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Efficacy and Cost: Avoiding Undertreatment of Chemotherapy-Induced Nausea and Vomiting

Pamela Hallquist Viale

Carolyn Grande

Susan Moore

healthcare costs, health resources, nausea, vomiting
CJON 2012, 16(4), E133-E141. DOI: 10.1188/12.CJON.E133-E141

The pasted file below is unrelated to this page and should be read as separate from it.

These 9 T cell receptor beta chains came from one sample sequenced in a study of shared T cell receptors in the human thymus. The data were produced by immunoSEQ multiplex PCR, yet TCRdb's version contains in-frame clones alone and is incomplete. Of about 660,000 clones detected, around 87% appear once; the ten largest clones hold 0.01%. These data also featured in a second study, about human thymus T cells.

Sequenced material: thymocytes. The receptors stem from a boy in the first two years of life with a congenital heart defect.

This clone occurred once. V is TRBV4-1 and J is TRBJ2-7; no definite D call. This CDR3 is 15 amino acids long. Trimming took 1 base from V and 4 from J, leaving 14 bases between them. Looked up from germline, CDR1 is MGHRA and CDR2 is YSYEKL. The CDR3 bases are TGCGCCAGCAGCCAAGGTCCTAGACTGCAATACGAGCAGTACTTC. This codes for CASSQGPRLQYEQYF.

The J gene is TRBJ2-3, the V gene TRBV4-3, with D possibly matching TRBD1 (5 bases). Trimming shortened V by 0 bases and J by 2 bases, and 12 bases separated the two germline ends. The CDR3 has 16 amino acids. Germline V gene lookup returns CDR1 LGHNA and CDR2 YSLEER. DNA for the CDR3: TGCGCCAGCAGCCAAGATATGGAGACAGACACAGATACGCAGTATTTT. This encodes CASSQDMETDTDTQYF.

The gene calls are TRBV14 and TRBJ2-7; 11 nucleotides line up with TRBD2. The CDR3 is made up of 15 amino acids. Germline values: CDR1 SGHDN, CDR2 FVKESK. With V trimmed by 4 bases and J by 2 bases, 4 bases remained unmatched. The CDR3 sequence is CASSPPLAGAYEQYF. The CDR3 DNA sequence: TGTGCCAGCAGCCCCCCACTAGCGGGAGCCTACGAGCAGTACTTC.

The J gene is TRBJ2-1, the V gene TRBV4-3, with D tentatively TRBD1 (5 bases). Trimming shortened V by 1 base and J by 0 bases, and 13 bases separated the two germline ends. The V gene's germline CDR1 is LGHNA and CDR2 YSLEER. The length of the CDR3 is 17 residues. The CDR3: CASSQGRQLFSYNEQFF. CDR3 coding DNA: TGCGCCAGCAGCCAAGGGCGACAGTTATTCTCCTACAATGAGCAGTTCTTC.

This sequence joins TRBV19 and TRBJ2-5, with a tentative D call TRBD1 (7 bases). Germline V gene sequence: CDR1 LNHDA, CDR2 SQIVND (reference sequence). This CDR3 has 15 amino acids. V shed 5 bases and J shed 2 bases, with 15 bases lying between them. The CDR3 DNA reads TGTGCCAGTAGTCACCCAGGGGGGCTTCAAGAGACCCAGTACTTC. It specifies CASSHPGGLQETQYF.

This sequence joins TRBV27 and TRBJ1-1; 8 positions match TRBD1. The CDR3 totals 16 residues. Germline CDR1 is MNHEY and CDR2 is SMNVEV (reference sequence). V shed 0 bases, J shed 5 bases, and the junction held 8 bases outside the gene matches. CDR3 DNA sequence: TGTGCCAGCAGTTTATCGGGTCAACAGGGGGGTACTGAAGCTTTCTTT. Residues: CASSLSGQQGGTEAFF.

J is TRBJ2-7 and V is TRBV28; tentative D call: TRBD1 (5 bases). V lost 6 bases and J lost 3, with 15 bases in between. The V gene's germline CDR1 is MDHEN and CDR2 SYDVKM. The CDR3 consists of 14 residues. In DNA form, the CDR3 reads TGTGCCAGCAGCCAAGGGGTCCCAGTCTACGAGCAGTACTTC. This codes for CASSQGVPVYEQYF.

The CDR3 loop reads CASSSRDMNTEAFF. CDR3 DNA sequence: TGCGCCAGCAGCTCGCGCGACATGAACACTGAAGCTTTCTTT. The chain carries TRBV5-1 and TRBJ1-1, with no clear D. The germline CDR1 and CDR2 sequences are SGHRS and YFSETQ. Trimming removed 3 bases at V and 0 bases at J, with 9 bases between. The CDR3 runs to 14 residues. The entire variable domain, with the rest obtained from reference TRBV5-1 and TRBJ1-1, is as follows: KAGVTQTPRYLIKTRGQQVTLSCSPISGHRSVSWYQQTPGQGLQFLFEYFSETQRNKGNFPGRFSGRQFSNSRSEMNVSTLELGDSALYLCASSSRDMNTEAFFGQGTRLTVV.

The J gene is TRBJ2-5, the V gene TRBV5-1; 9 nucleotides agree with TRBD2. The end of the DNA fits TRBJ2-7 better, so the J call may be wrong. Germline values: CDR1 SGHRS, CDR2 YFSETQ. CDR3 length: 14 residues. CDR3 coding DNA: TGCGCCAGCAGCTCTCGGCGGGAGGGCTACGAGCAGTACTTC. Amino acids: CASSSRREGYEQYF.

Although nausea and vomiting occur in patients with cancer for various reasons, chemotherapy-induced nausea and vomiting (CINV) remains one of the most distressing symptoms associated with cancer therapy. Despite advances in the management of that side effect, patients with cancer receiving chemotherapy continue to report CINV. Oncology nurses should be aware of advances in the management of CINV. Healthcare provider perceptions of CINV may not accurately represent actual occurrence of the symptom, and CINV may affect patients' quality of life or even treatment adherence for selected patients. Although evidence-based guidelines are available, not all healthcare providers, including oncology nurses, follow recommendations for prevention of CINV. Inadequately treated CINV can lead to increased resource costs, as well as patient suffering. This article will review the evidence for the cost of inadequately treated CINV, as well as current clinical guidelines for management of this symptom. Oncology nurses are critical in the assessment and management of CINV, as well as in making recommendations for practice improvement.

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